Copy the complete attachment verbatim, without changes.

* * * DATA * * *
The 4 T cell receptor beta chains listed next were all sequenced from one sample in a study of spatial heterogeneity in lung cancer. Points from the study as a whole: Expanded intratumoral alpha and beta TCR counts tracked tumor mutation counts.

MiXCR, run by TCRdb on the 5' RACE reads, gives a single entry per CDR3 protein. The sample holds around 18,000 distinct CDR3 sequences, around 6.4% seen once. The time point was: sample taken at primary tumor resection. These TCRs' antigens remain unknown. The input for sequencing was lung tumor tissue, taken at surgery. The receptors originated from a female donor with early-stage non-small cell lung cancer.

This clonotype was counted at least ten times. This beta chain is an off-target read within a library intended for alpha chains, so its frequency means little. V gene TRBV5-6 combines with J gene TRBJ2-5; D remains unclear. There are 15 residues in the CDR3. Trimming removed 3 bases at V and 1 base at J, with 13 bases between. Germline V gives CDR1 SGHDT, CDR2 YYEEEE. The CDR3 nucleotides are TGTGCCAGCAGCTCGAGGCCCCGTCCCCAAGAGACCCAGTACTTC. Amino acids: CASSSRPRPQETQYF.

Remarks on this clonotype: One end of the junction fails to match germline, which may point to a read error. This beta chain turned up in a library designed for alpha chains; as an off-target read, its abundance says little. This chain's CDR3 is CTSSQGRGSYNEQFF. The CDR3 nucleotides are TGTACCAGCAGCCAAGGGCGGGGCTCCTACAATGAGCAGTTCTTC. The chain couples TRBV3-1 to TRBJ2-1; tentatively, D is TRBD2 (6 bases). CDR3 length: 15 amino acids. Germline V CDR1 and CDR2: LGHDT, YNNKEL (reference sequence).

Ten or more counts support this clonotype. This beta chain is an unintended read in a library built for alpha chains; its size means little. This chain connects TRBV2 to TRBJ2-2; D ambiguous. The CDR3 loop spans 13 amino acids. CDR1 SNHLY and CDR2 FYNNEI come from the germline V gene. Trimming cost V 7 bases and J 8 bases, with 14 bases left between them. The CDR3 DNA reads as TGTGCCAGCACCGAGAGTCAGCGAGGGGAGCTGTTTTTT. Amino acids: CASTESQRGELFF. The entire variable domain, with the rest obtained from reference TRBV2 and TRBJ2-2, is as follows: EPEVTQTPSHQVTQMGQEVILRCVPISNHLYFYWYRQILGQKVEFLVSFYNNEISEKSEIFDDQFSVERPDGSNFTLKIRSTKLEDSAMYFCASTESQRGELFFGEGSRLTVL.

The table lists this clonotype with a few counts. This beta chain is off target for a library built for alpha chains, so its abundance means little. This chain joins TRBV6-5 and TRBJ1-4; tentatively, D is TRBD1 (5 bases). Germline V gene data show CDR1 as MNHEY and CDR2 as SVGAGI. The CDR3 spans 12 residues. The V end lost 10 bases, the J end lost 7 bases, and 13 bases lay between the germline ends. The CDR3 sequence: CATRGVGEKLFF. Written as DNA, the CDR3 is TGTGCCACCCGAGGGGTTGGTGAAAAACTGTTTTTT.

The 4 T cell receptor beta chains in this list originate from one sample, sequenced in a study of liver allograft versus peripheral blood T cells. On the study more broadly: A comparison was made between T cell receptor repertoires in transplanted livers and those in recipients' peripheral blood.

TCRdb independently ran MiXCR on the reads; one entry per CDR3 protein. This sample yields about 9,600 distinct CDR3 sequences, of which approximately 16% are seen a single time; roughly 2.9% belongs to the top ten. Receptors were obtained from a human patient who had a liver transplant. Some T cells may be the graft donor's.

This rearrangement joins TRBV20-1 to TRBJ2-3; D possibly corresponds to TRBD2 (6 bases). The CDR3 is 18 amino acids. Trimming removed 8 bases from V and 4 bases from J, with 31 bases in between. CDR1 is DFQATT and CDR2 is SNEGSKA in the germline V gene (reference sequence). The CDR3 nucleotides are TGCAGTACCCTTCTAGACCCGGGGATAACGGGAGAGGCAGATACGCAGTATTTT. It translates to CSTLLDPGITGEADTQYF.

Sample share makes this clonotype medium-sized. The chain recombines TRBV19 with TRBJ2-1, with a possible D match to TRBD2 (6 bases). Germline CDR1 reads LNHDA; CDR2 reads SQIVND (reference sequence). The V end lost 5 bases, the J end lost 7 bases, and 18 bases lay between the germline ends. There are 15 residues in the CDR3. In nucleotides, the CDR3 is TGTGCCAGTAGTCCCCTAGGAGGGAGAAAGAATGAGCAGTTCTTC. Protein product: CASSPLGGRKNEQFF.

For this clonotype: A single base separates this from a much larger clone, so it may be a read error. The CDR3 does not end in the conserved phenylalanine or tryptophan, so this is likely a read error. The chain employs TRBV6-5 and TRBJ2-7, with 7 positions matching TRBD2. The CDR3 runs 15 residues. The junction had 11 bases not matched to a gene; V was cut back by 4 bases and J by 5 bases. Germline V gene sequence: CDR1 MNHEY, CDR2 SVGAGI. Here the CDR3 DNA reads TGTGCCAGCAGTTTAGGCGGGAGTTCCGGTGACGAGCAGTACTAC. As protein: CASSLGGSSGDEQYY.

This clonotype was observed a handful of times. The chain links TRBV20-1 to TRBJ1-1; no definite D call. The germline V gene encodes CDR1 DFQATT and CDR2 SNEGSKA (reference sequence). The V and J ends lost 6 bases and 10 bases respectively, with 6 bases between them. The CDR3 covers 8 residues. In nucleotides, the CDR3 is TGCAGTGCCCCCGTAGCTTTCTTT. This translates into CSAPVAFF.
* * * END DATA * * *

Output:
The 4 T cell receptor beta chains listed next were all sequenced from one sample in a study of spatial heterogeneity in lung cancer. Points from the study as a whole: Expanded intratumoral alpha and beta TCR counts tracked tumor mutation counts.

MiXCR, run by TCRdb on the 5' RACE reads, gives a single entry per CDR3 protein. The sample holds around 18,000 distinct CDR3 sequences, around 6.4% seen once. The time point was: sample taken at primary tumor resection. These TCRs' antigens remain unknown. The input for sequencing was lung tumor tissue, taken at surgery. The receptors originated from a female donor with early-stage non-small cell lung cancer.

This clonotype was counted at least ten times. This beta chain is an off-target read within a library intended for alpha chains, so its frequency means little. V gene TRBV5-6 combines with J gene TRBJ2-5; D remains unclear. There are 15 residues in the CDR3. Trimming removed 3 bases at V and 1 base at J, with 13 bases between. Germline V gives CDR1 SGHDT, CDR2 YYEEEE. The CDR3 nucleotides are TGTGCCAGCAGCTCGAGGCCCCGTCCCCAAGAGACCCAGTACTTC. Amino acids: CASSSRPRPQETQYF.

Remarks on this clonotype: One end of the junction fails to match germline, which may point to a read error. This beta chain turned up in a library designed for alpha chains; as an off-target read, its abundance says little. This chain's CDR3 is CTSSQGRGSYNEQFF. The CDR3 nucleotides are TGTACCAGCAGCCAAGGGCGGGGCTCCTACAATGAGCAGTTCTTC. The chain couples TRBV3-1 to TRBJ2-1; tentatively, D is TRBD2 (6 bases). CDR3 length: 15 amino acids. Germline V CDR1 and CDR2: LGHDT, YNNKEL (reference sequence).

Ten or more counts support this clonotype. This beta chain is an unintended read in a library built for alpha chains; its size means little. This chain connects TRBV2 to TRBJ2-2; D ambiguous. The CDR3 loop spans 13 amino acids. CDR1 SNHLY and CDR2 FYNNEI come from the germline V gene. Trimming cost V 7 bases and J 8 bases, with 14 bases left between them. The CDR3 DNA reads as TGTGCCAGCACCGAGAGTCAGCGAGGGGAGCTGTTTTTT. Amino acids: CASTESQRGELFF. The entire variable domain, with the rest obtained from reference TRBV2 and TRBJ2-2, is as follows: EPEVTQTPSHQVTQMGQEVILRCVPISNHLYFYWYRQILGQKVEFLVSFYNNEISEKSEIFDDQFSVERPDGSNFTLKIRSTKLEDSAMYFCASTESQRGELFFGEGSRLTVL.

The table lists this clonotype with a few counts. This beta chain is off target for a library built for alpha chains, so its abundance means little. This chain joins TRBV6-5 and TRBJ1-4; tentatively, D is TRBD1 (5 bases). Germline V gene data show CDR1 as MNHEY and CDR2 as SVGAGI. The CDR3 spans 12 residues. The V end lost 10 bases, the J end lost 7 bases, and 13 bases lay between the germline ends. The CDR3 sequence: CATRGVGEKLFF. Written as DNA, the CDR3 is TGTGCCACCCGAGGGGTTGGTGAAAAACTGTTTTTT.

The 4 T cell receptor beta chains in this list originate from one sample, sequenced in a study of liver allograft versus peripheral blood T cells. On the study more broadly: A comparison was made between T cell receptor repertoires in transplanted livers and those in recipients' peripheral blood.

TCRdb independently ran MiXCR on the reads; one entry per CDR3 protein. This sample yields about 9,600 distinct CDR3 sequences, of which approximately 16% are seen a single time; roughly 2.9% belongs to the top ten. Receptors were obtained from a human patient who had a liver transplant. Some T cells may be the graft donor's.

This rearrangement joins TRBV20-1 to TRBJ2-3; D possibly corresponds to TRBD2 (6 bases). The CDR3 is 18 amino acids. Trimming removed 8 bases from V and 4 bases from J, with 31 bases in between. CDR1 is DFQATT and CDR2 is SNEGSKA in the germline V gene (reference sequence). The CDR3 nucleotides are TGCAGTACCCTTCTAGACCCGGGGATAACGGGAGAGGCAGATACGCAGTATTTT. It translates to CSTLLDPGITGEADTQYF.

Sample share makes this clonotype medium-sized. The chain recombines TRBV19 with TRBJ2-1, with a possible D match to TRBD2 (6 bases). Germline CDR1 reads LNHDA; CDR2 reads SQIVND (reference sequence). The V end lost 5 bases, the J end lost 7 bases, and 18 bases lay between the germline ends. There are 15 residues in the CDR3. In nucleotides, the CDR3 is TGTGCCAGTAGTCCCCTAGGAGGGAGAAAGAATGAGCAGTTCTTC. Protein product: CASSPLGGRKNEQFF.

For this clonotype: A single base separates this from a much larger clone, so it may be a read error. The CDR3 does not end in the conserved phenylalanine or tryptophan, so this is likely a read error. The chain employs TRBV6-5 and TRBJ2-7, with 7 positions matching TRBD2. The CDR3 runs 15 residues. The junction had 11 bases not matched to a gene; V was cut back by 4 bases and J by 5 bases. Germline V gene sequence: CDR1 MNHEY, CDR2 SVGAGI. Here the CDR3 DNA reads TGTGCCAGCAGTTTAGGCGGGAGTTCCGGTGACGAGCAGTACTAC. As protein: CASSLGGSSGDEQYY.

This clonotype was observed a handful of times. The chain links TRBV20-1 to TRBJ1-1; no definite D call. The germline V gene encodes CDR1 DFQATT and CDR2 SNEGSKA (reference sequence). The V and J ends lost 6 bases and 10 bases respectively, with 6 bases between them. The CDR3 covers 8 residues. In nucleotides, the CDR3 is TGCAGTGCCCCCGTAGCTTTCTTT. This translates into CSAPVAFF.